To understand the failure of the Putin spectacle, we have to understand Putin’s announcement on Sept. 24 that he would run for another term, which undermined the semblance of democracy the regime had worked to inculcate along with Putin’s dominant image. Russians knew that Putin’s announcement meant he would in fact run for another two six-year terms. And they knew that that meant he would be elected for another 12 years. Twelve more years with no prospect of change, no prospect of accountability, would mean that Putin would have ruled as long as Joseph Stalin. It would mean that Russia had failed to join the modern era, and failed to become an electoral democracy.

Moreover, the form of Putin’s announcement was galling. He said not only that he and Medvedev would switch places, a move which immediately became known as “castling” in chess parlance (after the practice of switching the places of one player’s king and rook), but also that he and Medvedev had known “for a long time” that they were switching places. In 2008 when Medvedev was elected, many observers (including me) believed that Medvedev was probably acting as a place-holder until Putin could be reelected. But no one knew this for sure. And that created a certain drama: was Medvedev a genuine politician in his own right, or was he a stand-in for Putin? Now with the announcement that Putin had known all along that Medvedev was just a stand-in, it became outrageously apparent that Putin (with Medvedev’s assistance) had been conniving against the Russian public all along.

Furthermore, the Achilles’ heel of the Kremlin’s “Putin” strategy has now become apparent. If the ruler (be it Putin or Tsar Nicholas II a century ago) is pictured as personally and entirely responsible for Russian internal and foreign policy, then a general failure in that policy (in this case the policy of electoral democracy) has to be laid squarely at the foot of the ruler. The ruler who has received endless accolades cannot then refuse to accept the blame for failure. The ruler who has failed to diversify his image as single autocrat now takes the fall as the one to blame.

This is not about Putin being a “father figure,” though he has tried to be that. And it is most certainly not about Russians being discontented children. Rather it is about Putin attempting to portray himself as the sole ruler. As the sole ruler, he then becomes the fall guy for popular anger.

No one knows, of course, what will happen with the protests. They may well peter out. Or they may escalate. The regime may respond with accommodations or with threats (so far it has responded with some of both). One long-shot possibility is that the oligarchs and other powers behind Putin may decide that the Putin “brand” is so damaged by the controversy that they will try to bring forth a new leader with a new image. In the short run, they have already found a fake alternative, Mikhail Prokhorov, whom many Russian remember dropping out of the race last summer and calling the whole process a fraud. If the protest rallies grow too large, the Kremlin leaders may decide to postpone elections in order to retrench and regroup. They might decide to declare Putin a dictator and be done with the façade of democracy. Whatever happens, that façade is badly cracked at the moment.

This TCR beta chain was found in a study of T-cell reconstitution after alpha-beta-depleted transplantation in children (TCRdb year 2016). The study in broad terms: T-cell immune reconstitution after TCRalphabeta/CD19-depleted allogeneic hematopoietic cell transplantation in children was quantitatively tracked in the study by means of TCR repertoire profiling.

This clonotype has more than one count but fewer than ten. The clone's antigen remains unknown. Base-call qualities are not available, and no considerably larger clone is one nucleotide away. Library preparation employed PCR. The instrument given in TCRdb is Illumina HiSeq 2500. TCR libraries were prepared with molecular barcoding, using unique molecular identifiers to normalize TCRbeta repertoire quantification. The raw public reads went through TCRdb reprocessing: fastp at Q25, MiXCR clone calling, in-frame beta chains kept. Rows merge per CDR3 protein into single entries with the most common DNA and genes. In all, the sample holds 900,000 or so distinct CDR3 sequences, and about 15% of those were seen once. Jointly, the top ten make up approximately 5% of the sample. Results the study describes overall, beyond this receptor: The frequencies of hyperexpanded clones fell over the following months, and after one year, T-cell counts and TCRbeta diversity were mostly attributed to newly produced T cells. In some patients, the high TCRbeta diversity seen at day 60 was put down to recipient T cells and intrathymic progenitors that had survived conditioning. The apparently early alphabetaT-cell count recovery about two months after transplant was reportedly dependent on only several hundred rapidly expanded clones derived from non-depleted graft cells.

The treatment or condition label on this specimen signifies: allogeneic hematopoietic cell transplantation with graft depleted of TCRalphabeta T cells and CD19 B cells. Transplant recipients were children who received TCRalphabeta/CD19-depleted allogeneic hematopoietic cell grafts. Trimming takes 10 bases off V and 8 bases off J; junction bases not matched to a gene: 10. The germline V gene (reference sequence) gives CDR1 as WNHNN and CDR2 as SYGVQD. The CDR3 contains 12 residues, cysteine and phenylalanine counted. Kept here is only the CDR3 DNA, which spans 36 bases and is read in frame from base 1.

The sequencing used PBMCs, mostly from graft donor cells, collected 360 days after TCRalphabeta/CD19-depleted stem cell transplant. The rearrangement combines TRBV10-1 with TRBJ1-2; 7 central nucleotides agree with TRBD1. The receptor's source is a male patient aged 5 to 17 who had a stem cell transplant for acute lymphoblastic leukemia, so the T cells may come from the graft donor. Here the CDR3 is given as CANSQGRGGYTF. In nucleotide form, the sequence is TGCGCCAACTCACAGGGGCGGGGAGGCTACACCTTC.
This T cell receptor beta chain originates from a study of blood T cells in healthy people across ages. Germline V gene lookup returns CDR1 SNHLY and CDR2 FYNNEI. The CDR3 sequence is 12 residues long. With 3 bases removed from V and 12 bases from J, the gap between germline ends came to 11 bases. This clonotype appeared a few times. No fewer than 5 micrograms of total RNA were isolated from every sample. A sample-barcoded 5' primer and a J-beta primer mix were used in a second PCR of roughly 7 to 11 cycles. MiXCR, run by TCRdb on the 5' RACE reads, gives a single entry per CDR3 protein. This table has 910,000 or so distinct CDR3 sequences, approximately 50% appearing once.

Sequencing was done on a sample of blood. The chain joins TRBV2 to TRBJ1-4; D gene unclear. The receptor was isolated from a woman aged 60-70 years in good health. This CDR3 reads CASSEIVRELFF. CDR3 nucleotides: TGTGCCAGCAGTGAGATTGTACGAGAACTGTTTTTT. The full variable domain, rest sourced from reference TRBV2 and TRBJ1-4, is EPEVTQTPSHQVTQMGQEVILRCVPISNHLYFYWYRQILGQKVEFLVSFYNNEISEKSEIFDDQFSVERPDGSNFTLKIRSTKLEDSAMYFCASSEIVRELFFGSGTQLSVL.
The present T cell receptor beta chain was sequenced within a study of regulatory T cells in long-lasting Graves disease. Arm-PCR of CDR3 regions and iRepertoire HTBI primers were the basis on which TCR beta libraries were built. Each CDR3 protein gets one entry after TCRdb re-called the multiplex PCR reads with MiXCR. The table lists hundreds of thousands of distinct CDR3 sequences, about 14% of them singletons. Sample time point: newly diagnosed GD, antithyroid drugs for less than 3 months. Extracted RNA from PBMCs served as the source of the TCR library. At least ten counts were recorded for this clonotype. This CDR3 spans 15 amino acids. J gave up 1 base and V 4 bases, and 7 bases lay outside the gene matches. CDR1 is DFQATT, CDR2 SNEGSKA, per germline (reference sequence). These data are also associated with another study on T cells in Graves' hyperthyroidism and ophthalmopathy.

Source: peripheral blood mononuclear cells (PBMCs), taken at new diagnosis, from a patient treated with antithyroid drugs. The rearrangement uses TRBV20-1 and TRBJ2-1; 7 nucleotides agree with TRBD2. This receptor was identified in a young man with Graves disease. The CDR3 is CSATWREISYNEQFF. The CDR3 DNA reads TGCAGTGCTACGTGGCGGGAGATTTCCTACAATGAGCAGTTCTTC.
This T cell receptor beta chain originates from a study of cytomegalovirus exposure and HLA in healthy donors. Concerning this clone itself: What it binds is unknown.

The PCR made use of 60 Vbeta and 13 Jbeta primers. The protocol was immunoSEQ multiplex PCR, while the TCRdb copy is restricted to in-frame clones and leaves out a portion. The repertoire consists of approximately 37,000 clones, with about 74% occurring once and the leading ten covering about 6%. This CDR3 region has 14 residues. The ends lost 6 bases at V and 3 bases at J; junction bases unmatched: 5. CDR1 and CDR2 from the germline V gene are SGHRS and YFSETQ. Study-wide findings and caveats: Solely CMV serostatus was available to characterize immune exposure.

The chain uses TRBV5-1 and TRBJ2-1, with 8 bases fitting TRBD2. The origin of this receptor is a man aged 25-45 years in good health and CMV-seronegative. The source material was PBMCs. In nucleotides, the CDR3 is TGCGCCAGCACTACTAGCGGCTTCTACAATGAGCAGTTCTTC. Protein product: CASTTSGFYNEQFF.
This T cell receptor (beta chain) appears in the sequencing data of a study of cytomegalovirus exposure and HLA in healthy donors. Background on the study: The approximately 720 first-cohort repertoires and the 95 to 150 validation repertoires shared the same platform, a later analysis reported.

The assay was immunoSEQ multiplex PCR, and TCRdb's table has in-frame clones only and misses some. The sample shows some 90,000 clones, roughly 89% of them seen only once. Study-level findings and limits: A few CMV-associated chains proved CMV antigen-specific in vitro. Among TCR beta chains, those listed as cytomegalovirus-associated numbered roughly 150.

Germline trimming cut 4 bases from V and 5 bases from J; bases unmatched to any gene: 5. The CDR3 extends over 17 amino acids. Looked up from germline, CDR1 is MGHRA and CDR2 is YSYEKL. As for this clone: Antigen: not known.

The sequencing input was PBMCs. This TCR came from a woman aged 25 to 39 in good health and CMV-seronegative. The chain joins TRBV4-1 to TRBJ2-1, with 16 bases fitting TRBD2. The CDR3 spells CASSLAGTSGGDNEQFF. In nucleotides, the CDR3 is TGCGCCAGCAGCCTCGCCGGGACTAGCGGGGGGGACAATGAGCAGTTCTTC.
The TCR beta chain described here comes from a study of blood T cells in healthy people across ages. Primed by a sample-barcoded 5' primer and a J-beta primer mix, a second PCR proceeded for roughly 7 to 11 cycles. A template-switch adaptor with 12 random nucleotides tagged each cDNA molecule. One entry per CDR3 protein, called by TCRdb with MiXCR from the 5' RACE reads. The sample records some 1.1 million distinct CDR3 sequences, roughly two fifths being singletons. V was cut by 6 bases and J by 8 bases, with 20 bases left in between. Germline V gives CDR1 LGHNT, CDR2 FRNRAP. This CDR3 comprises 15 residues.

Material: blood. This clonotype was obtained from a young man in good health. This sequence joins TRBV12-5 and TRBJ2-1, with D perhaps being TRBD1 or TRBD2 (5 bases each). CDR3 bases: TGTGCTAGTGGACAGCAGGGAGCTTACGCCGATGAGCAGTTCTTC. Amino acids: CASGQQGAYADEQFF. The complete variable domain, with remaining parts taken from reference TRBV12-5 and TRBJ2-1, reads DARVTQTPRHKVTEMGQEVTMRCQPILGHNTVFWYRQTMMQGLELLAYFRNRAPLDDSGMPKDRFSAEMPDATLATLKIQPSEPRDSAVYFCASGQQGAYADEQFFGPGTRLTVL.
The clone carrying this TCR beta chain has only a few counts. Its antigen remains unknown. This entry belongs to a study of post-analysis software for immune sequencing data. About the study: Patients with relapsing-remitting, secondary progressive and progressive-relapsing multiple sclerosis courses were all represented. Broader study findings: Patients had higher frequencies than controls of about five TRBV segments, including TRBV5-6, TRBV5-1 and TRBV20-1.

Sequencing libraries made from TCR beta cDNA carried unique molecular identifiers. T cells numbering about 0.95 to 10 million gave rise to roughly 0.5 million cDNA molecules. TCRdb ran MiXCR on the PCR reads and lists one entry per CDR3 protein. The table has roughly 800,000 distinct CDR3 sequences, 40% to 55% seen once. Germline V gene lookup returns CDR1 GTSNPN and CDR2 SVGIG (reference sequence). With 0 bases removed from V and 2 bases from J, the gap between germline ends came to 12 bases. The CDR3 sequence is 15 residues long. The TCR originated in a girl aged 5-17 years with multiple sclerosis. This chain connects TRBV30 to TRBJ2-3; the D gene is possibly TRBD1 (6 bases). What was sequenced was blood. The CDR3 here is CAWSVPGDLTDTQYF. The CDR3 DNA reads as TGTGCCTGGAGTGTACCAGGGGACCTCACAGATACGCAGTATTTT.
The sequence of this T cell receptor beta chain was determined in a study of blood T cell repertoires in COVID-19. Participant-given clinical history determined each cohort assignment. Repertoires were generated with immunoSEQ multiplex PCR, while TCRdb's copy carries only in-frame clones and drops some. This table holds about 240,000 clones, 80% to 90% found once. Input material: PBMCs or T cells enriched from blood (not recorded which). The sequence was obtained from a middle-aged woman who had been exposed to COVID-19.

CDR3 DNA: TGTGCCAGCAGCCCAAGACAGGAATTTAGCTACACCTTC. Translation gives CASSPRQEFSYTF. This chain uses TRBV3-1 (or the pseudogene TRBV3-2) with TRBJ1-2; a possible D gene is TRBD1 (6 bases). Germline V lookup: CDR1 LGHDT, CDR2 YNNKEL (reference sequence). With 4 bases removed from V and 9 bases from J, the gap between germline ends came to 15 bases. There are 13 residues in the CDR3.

In the meantime, observers should take very seriously Russian complaints. I am convinced that Russians went to the polls in December not because they feared they might find election fraud, but rather because they were convinced that they would find it. They knew it was there. And they knew they did not want 12 more years of same old same old.

In the months to come, Western observers should be extremely wary of dismissing the protesters as “discontented children.” Citizens of Russia of all nationalities, walks of life and ages are fed up with the pretense of democracy, the spectacle of a man who would be tsar. It is important that observers in the West give them moral support instead of dismissing their chances. Putin may charge that we are giving material support. He has often charged that the West is actually causing the protests. Those in the West who care about Russia can best support the protests, I think, by supporting the notion that democracy is growing slowly but surely for reasons that have everything to do with the failure of the Putin spectacle itself, not because of anything “outsiders” are doing.

Elizabeth Wood is professor of Russian and Soviet History at MIT.

Olga Maltseva/AFP/Getty Images: Protester carry a model of a prison cell with the cut-out figures of Russia's President Dmitry Medvedev and Prime Minister Vladimir Putin inside during a protest rally in St. Petersburg in December.

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ABOUT THE ANGLE Online commentary and news analysis from the Boston Globe. The Angle is produced by Rob Anderson and Alan Wirzbicki. You can follow Rob on Twitter at @rcand.